As a high school chemistry teacher, Dr. Rochelle T. Papasin brings into her classrooms meaningful insights from her experiences growing up in a university town with parents who were both university science professors, from her industrial background as a research chemist, and from her formal academic training.
Rochelle has won many awards such as the Metrobank Outstanding Teacher Award (2009) and International Leaders in Education Program Fellowship (Clemson University, South Carolina, 2010). Her academic credentials include a PhD in Education (University of Immaculate Concepcion, Davao City), Master of Chemistry (Ateneo de Manila), MA in Science Education (University of Southeastern Philippines, Davao City), and a BS in Chemistry cum laude (Ateneo de Davao University, Davao City).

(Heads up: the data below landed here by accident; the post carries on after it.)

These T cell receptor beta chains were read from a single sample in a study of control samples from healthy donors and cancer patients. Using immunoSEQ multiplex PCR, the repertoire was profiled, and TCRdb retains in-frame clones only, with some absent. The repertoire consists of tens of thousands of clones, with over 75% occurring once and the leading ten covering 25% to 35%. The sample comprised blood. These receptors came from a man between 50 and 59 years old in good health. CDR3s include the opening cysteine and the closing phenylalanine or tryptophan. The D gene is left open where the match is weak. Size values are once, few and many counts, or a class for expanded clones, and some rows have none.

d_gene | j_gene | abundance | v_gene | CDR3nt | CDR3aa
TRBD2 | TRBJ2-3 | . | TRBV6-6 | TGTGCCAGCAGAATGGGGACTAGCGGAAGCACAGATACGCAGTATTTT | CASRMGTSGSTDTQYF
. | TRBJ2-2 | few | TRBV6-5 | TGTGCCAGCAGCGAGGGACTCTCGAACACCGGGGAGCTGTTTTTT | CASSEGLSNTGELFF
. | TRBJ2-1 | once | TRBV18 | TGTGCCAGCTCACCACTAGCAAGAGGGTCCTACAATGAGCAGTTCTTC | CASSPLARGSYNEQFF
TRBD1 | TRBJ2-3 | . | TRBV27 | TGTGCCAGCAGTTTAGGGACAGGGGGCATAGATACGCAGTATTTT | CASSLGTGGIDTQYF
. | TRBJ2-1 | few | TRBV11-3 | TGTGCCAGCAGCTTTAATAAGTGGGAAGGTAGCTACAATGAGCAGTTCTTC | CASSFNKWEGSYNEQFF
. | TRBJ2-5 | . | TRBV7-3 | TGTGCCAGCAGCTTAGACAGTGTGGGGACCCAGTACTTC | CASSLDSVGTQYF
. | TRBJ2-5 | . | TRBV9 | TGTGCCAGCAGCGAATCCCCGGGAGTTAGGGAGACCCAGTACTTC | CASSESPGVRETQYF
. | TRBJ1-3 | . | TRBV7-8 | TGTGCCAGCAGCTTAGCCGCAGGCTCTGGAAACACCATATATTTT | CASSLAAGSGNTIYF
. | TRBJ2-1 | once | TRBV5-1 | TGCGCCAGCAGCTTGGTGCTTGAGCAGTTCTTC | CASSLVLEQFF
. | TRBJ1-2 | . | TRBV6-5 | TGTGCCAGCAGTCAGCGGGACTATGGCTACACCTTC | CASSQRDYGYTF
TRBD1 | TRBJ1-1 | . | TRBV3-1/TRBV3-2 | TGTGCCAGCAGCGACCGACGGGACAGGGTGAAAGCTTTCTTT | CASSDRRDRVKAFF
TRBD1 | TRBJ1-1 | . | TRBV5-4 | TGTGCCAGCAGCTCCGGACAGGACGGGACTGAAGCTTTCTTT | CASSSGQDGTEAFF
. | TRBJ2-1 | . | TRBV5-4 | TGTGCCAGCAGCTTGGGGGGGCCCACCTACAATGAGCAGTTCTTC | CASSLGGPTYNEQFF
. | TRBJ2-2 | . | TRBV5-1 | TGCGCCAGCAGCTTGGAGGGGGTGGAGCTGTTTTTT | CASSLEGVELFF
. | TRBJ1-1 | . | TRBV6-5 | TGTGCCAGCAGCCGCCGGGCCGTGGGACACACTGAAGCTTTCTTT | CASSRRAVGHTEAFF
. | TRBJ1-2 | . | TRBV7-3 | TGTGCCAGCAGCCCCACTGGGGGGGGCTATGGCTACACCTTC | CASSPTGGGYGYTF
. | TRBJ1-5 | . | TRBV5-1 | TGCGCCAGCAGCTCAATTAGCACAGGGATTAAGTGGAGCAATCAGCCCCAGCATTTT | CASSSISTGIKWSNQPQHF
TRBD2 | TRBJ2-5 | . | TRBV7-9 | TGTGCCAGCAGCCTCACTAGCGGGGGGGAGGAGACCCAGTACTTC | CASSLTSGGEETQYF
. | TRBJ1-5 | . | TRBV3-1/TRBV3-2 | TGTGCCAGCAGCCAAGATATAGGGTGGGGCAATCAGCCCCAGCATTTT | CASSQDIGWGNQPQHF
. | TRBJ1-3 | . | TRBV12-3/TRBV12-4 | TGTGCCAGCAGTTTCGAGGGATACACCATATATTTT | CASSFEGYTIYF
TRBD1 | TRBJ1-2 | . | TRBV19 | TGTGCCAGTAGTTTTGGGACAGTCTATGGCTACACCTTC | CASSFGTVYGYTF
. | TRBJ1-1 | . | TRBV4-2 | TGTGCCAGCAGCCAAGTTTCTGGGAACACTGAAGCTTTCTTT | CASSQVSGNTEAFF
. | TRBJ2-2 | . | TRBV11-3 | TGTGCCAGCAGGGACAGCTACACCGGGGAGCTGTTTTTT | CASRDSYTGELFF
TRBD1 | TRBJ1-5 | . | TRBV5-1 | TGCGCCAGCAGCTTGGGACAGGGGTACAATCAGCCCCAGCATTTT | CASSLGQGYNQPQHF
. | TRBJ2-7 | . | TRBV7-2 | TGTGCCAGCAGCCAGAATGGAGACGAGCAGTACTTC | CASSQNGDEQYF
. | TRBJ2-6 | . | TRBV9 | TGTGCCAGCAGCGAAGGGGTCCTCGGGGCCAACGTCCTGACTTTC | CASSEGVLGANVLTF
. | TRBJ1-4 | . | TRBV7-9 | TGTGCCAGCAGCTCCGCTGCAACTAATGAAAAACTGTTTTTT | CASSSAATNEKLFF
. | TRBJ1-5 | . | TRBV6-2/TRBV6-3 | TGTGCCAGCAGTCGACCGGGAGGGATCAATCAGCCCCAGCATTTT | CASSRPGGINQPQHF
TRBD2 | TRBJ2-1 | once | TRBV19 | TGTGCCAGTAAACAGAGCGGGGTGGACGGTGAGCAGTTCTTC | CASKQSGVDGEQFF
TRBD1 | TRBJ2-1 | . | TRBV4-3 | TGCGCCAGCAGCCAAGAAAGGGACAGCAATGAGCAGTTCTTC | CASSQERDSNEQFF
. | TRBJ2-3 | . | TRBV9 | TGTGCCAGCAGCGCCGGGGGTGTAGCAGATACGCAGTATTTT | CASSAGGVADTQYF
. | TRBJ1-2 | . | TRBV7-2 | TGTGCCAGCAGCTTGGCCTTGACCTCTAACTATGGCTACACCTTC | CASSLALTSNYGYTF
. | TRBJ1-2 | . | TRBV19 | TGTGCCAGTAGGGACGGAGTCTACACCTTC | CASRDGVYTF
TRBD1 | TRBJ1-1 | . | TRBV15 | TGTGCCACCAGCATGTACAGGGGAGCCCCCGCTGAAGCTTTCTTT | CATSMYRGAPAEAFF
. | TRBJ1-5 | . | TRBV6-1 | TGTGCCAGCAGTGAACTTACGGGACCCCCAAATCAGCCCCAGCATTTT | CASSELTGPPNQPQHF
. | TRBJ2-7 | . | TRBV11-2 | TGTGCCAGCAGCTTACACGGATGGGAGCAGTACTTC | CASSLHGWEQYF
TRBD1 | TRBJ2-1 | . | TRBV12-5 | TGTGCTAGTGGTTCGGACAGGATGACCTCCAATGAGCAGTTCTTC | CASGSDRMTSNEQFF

She started her professional career initially as an agricultural chemist at International Rice Research Institute (Laguna) and at the Cocoa Investors, Inc. (Davao del Sur). With the opening of the first PSHS campus outside of Metro Manila, she decided to re-enter the academic world as a chemistry teacher at the Philippine Science High School – Southern Mindanao Campus in 1991. She earned all of her graduate degrees while working at PSHS – SMC.
Rochelle continues to live and breathe science to this day. In addition to supervising her high school chemistry classes and research teams, she and her husband Sem are busy raising a family of three college-age children who are also into science and mathematics.
To the honored guests, the officers and members of the Philippine Federation of Chemistry Societies, good evening.
It has been sometime since I referred to myself as a chemist. For the longest time I have considered myself as a chemistry teacher. It is a job title I feel most comfortable with.